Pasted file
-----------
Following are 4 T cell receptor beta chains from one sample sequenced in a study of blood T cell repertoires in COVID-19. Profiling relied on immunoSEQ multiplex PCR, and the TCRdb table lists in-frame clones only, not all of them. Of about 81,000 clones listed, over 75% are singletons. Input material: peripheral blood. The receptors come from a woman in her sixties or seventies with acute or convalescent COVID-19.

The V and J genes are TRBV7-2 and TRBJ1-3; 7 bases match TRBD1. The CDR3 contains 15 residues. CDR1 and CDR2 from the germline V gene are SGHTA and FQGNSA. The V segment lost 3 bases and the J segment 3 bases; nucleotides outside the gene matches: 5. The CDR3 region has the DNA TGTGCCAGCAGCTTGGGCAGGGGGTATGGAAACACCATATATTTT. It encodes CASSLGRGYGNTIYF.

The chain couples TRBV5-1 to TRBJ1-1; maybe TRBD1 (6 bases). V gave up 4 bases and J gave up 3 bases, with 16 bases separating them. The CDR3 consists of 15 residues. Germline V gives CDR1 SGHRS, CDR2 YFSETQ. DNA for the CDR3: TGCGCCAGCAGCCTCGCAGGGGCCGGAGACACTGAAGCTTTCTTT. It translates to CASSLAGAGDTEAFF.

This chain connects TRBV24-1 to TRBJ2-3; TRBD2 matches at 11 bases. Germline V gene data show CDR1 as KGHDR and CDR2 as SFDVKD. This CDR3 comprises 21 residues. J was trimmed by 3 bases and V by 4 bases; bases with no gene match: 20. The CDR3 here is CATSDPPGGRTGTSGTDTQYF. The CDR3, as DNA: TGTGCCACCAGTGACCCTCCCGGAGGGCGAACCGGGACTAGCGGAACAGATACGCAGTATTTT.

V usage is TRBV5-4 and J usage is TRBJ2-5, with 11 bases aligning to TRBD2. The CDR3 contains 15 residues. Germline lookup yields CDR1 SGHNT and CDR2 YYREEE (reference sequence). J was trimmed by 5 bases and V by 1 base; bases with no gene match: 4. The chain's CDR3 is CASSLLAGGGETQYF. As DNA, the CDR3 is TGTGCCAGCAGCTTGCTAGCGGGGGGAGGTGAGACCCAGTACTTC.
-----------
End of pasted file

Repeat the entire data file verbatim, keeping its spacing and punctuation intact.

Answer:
Following are 4 T cell receptor beta chains from one sample sequenced in a study of blood T cell repertoires in COVID-19. Profiling relied on immunoSEQ multiplex PCR, and the TCRdb table lists in-frame clones only, not all of them. Of about 81,000 clones listed, over 75% are singletons. Input material: peripheral blood. The receptors come from a woman in her sixties or seventies with acute or convalescent COVID-19.

The V and J genes are TRBV7-2 and TRBJ1-3; 7 bases match TRBD1. The CDR3 contains 15 residues. CDR1 and CDR2 from the germline V gene are SGHTA and FQGNSA. The V segment lost 3 bases and the J segment 3 bases; nucleotides outside the gene matches: 5. The CDR3 region has the DNA TGTGCCAGCAGCTTGGGCAGGGGGTATGGAAACACCATATATTTT. It encodes CASSLGRGYGNTIYF.

The chain couples TRBV5-1 to TRBJ1-1; maybe TRBD1 (6 bases). V gave up 4 bases and J gave up 3 bases, with 16 bases separating them. The CDR3 consists of 15 residues. Germline V gives CDR1 SGHRS, CDR2 YFSETQ. DNA for the CDR3: TGCGCCAGCAGCCTCGCAGGGGCCGGAGACACTGAAGCTTTCTTT. It translates to CASSLAGAGDTEAFF.

This chain connects TRBV24-1 to TRBJ2-3; TRBD2 matches at 11 bases. Germline V gene data show CDR1 as KGHDR and CDR2 as SFDVKD. This CDR3 comprises 21 residues. J was trimmed by 3 bases and V by 4 bases; bases with no gene match: 20. The CDR3 here is CATSDPPGGRTGTSGTDTQYF. The CDR3, as DNA: TGTGCCACCAGTGACCCTCCCGGAGGGCGAACCGGGACTAGCGGAACAGATACGCAGTATTTT.

V usage is TRBV5-4 and J usage is TRBJ2-5, with 11 bases aligning to TRBD2. The CDR3 contains 15 residues. Germline lookup yields CDR1 SGHNT and CDR2 YYREEE (reference sequence). J was trimmed by 5 bases and V by 1 base; bases with no gene match: 4. The chain's CDR3 is CASSLLAGGGETQYF. As DNA, the CDR3 is TGTGCCAGCAGCTTGCTAGCGGGGGGAGGTGAGACCCAGTACTTC.